“He had told me that he would inspect me for any infections that I may have,” the man said.
After the patient pulled down his own pants, he said Levin did the same to his underwear.
Levin then grabbed his penis, the witness said.
“He was maybe one second into it when I jumped off that bed,” he said.
The witness will be cross-examined by defence lawyer Chris Archer on Friday.
Levin faces nine charges of sexual assault after Wister stayed one charge Thursday.
Eli Lilly’s tease that it wasn’t yet done with its experimental Alzheimer’s medication solanezumab has moved forward: the drug maker announced Wednesday that it was giving the treatment another go at Phase III trials.
The difference this time around is that the target audience is patients with mild Alzheimer’s. Previous tests were among mild-to-moderate patients, and failed to trigger results on both cognitive and global function targets.
Lilly is discussing the design and length of the new study with the FDA, but expects to kicks things off by the third quarter of next year.
Bernstein analyst Tim Anderson wrote in his Wednesday research note that although Lilly has told his group they don’t want to up the solanezumab dose, he thinks it would make sense to change the rules for this next round of testing, in part, because he attributed Pfizer’s bapineuzumab failure to dosing, writing the drug “likely failed in part because only very low dosing was possible.” Anderson wrote Wednesday that Lilly used 17 times the amount of solanezumab in its Phase III trials than Pfizer did of bapineuzumab. Lilly said in the fall that it was able to tease out some positive results, such as slowed cognitive decline, even though it didn’t hit the trial’s goals. Anderson speculated Wednesday that the higher-than-babineuzumab dose “may explain why modest efficacy was seen” in Lilly’s trials.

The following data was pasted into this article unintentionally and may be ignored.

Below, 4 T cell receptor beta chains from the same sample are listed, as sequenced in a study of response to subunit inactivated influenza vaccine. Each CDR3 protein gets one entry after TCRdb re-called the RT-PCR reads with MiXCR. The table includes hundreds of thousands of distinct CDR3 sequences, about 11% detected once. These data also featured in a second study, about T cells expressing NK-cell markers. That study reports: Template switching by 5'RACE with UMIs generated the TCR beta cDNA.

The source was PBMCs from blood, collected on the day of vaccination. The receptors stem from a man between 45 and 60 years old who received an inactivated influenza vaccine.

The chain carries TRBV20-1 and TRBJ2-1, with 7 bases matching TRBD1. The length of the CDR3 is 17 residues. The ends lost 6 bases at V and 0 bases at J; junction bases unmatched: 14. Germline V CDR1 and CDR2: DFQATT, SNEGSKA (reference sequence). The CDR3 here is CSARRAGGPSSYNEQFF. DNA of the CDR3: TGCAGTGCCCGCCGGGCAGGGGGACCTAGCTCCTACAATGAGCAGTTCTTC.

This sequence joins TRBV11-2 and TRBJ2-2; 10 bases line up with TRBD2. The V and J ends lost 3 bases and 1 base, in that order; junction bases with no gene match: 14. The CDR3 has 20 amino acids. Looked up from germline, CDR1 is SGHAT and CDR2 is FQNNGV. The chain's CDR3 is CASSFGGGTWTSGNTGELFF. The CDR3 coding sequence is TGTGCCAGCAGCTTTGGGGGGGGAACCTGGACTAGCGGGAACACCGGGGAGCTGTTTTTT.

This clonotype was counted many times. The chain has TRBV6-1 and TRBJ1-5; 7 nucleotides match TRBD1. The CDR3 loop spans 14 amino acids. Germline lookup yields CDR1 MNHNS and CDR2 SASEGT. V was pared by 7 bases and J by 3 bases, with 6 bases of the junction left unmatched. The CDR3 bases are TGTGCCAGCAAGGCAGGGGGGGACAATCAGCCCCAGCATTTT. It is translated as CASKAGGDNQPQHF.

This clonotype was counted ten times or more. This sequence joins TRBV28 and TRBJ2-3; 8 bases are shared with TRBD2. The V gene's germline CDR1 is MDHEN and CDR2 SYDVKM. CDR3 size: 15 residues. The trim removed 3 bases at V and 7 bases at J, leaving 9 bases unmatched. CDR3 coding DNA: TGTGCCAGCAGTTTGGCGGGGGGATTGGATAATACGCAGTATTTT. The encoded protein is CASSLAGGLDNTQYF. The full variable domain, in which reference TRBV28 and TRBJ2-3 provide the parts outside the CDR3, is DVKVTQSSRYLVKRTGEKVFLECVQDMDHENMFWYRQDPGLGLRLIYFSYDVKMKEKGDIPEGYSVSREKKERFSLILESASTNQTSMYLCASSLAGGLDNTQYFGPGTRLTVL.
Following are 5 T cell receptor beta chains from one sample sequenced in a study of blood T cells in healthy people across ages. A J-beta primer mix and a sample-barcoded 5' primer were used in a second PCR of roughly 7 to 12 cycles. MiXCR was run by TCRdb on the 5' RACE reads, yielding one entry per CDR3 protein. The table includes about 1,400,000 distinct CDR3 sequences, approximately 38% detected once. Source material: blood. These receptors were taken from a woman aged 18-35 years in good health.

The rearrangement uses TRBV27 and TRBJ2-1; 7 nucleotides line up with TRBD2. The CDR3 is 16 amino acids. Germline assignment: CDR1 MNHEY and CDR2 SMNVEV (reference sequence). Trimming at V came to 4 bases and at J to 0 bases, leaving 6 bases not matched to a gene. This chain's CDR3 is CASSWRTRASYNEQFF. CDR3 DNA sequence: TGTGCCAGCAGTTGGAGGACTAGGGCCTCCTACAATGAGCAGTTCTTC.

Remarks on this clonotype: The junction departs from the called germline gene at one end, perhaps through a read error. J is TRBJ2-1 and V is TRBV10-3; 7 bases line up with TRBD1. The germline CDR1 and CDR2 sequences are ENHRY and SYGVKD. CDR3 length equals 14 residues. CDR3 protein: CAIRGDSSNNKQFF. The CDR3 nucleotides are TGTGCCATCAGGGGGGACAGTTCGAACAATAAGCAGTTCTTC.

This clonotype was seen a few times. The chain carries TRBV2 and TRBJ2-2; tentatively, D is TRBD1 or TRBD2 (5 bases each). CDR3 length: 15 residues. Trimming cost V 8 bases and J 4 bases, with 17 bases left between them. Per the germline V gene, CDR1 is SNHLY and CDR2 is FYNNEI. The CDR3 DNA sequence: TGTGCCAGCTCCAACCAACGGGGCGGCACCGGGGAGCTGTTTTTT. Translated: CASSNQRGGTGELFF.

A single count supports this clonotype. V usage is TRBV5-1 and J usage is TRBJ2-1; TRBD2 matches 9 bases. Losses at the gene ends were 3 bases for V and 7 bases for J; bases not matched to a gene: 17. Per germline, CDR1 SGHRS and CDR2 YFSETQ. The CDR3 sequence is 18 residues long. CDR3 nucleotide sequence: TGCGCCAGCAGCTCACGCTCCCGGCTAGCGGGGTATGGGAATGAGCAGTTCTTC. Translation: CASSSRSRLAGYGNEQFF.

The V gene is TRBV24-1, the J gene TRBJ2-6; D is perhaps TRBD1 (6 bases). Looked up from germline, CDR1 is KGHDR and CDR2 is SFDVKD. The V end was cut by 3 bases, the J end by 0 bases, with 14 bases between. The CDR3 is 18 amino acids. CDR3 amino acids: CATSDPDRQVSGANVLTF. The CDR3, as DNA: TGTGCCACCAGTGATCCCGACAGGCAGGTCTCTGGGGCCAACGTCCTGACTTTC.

Fluoride exposure at typical water fluoridation levels is known to decrease IQ across the board and leading medical heads have confirmed it is fueling cancer and other disease as well, but what about fluoride levels around 5,000 times that found in most drinking water? With one of the most popular doctor recommended ‘extra fluoride’ toothpaste brands by Colgate, you get a massivesodium fluoride blast of 5,000 PPM — around a 5,000% increase from the average water fluoridation levels of .07 to 1 PPM.
Children are being given this toothpaste to ‘protect’ their teeth, and I even know someone personally who was given this toothpaste a couple years ago by a dentist to ‘prevent fluoride deficiency. It sounds truly absurd, and it absolutely is. Some uninformed dentists have been pushing the sodium fluoride lie for years, even going as far as to recommend patients take fluoride pills, eat fluoride chewing gum, and ingest fluoride drops to address these ‘fluoride deficiencies’. Deficiencies that of course do not exist as you cannot be deficient in a toxic compound.
Perhaps children should also be taking lead capsules and using lead-fortified toothpaste to prevent lead deficiency?
Top Cancer Researcher, Harvard, EPA Agree: Fluoride is Toxic